If using Ski Tracks then to reduce power usage, you will be tracked using triangulation from cell towers (if within range), and by GPS if out of range. Regardless of the method of tracking, Ski Tracks will check battery life and stop tracking once the level gets below a predefined threshold (20% by default). This ensures that you will always have sufficient battery power to make emergency calls. You can adjust this threshold to a lower value if you wish (e.g. 10%). Based on testing using a range of phones, we have managed to track continuously for between 8 and 12 hours. Older phones, with older batteries may manage less. You also need to keep your phone warm.
NEW INFORMATION: For users of iphones you can now use your GPS in "airplane mode" when you upgrade your operating system to iOS 9.
What about interference?
There has only been only a limited amount of work on this issue, however it does seem that electronic devices (e.g. cell phones, radios, headlamps, MP3 players, GPSs, etc.) can affect avalanche transceivers. The electronic devices affect the searching beacon more than the transmitting beacon. Most manufactures of electronic equipment do not mention possible interference between their electronics and avalanche transceivers. However, a few diligent manufactures, such as Petzl, mention avalanche transceivers specifically. This note that comes with the Petzl Tikka XP2 headlamp: "Warning, when your lamp is lit and in close proximity to an avalanche beacon in receive (find) mode, it can interfere with the operation of the beacon. In case of interference (indicated by static noise from the beacon), move the beacon away from the lamp until the noise stops, or switch off the lamp." In search mode, irregular readings and decreased range can also be caused by other sources of electrical interference, such as power lines, lightning, and electrical generating equipment. Based on one, very limited study (Barkhausen 2012), the distance between the electronic device and the avalanche transceiver seems to be the key issue. Various avalanche transceiver manufacturers suggest 30cm (12 inches) to 50cm (20 inches) and based on the results from Barkhausen (2012) you should attempt to keep them at least 40cm away from one another to minimize the impact of the potential interference of your phone or GPS on your avalanche transceiver. Further work is needed to examine issues around orientation / transceiver to device combinations / smart phone sending or receiving data etc etc. However in the meantime, we suggest that the top pocket of your pack, or a thigh pocket on your pants might be a good location for your phone or GPS.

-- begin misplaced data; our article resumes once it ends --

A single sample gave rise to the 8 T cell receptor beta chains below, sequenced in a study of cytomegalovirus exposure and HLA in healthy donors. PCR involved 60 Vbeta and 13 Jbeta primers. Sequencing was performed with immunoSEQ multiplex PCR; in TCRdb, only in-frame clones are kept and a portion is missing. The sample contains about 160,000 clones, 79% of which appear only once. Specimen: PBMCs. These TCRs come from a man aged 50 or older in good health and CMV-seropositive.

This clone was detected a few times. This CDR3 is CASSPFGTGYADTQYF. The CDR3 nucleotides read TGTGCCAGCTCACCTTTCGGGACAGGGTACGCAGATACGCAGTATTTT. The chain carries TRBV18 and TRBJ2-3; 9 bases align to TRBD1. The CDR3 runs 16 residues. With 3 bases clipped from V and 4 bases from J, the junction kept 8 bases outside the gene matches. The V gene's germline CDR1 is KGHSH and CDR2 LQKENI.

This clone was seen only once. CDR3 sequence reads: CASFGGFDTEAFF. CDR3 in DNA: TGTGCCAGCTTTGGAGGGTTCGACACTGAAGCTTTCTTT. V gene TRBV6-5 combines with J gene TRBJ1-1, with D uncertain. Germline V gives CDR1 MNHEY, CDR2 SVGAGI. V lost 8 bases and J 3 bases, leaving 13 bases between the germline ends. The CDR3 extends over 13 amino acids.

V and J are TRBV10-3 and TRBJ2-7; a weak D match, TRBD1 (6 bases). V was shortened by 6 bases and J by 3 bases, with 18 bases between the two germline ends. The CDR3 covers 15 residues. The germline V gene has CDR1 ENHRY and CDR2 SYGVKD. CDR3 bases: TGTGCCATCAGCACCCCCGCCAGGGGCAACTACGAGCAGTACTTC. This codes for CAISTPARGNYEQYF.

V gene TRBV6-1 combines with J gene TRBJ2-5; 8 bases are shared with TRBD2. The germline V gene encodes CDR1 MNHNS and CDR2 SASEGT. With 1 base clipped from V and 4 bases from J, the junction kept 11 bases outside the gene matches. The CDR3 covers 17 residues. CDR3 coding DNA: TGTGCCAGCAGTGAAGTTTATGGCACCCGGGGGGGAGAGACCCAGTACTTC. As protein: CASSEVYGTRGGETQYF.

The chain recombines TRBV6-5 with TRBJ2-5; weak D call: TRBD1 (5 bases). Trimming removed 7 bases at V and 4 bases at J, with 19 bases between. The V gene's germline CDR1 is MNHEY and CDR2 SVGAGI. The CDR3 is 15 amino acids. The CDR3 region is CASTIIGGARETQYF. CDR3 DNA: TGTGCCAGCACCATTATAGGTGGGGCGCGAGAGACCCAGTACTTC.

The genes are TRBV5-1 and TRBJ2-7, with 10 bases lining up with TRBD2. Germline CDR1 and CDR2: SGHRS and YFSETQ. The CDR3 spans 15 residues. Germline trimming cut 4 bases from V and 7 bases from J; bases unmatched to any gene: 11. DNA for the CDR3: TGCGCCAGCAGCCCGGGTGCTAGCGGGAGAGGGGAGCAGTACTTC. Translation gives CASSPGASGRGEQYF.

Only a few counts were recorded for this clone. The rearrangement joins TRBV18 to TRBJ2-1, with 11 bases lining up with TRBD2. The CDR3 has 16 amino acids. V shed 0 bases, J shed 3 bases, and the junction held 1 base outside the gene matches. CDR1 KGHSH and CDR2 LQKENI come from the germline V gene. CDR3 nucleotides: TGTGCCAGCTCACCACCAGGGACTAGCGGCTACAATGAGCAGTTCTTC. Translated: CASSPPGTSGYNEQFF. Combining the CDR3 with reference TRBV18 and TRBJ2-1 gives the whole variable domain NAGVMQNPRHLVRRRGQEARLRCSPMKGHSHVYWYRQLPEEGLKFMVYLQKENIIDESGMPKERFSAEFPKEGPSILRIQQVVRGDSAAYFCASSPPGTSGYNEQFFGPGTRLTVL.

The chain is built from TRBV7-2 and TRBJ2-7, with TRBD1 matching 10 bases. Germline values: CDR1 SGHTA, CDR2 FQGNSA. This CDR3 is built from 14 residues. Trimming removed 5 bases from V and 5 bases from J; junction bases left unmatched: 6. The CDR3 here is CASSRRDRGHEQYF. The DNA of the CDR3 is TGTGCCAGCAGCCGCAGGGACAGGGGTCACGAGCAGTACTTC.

Have other questions?
Please email us at firstname.lastname@example.org and we will respond to your questions. Happy riding and tracking!
Results To Date
Hendrikx, J. Johnson, J., and Shelly, C., 2016. Using GPS tracking to explore terrain preferences of heli-ski guides. Journal of Outdoor Recreation and Tourism, 13, 34-43.
Hendrikx, J and J. Johnson. 2016. Understanding global crowd sourcing data to examine travel behaviour in avalanche terrain. Proceedings of the 2016 International Snow Science Workshop, Breckenridge, Colorado.
Hendrikx, J and J. Johnson. 2016. Tracking snowmobilers to understand travel behaviour in avalanche terrain. Proceedings of the 2016 International Snow Science Workshop, Breckenridge, Colorado.
Hendrikx, J and J. Johnson. 2016. Heli-ski guide tracking for institutional memory and auditing. Proceedings of the 2016 International Snow Science Workshop, Breckenridge, Colorado.
Hendrikx, J., and Johnson, J., 2014. Using global crowd-sourced data to understand travel behavior in avalanche terrain. Proceedings of the International Snow Science Workshop, September 28 - October 3, 2014, Banff, Alberta, Canada. PAPER
Hendrikx, J., Shelly, C., and Johnson, J., 2014. Tracking heli-ski guides to understand decision making in avalanche terrain. Proceedings of the International Snow Science Workshop, September 28 - October 3, 2014, Banff, Alberta, Canada. PAPER / POSTER
Hendrikx, J., Johnson, J. and Southworth, E., 2013. Understanding Travel Behavior in Avalanche Terrain: A New Approach. Proceedings of the International Snow Science Workshop, October 7-11, 2013, Grenoble, France. PAPER / POSTER
This project has undergone MSU Human Subjects Review
A schematic showing our data flow for this project, with an example of a GPS track (shown in blue) overlain on Google Earth (Image courtesy of Google Earth); and example output data from this track showing the distribution of slope angles traveled on this days; and the resulting decision making process.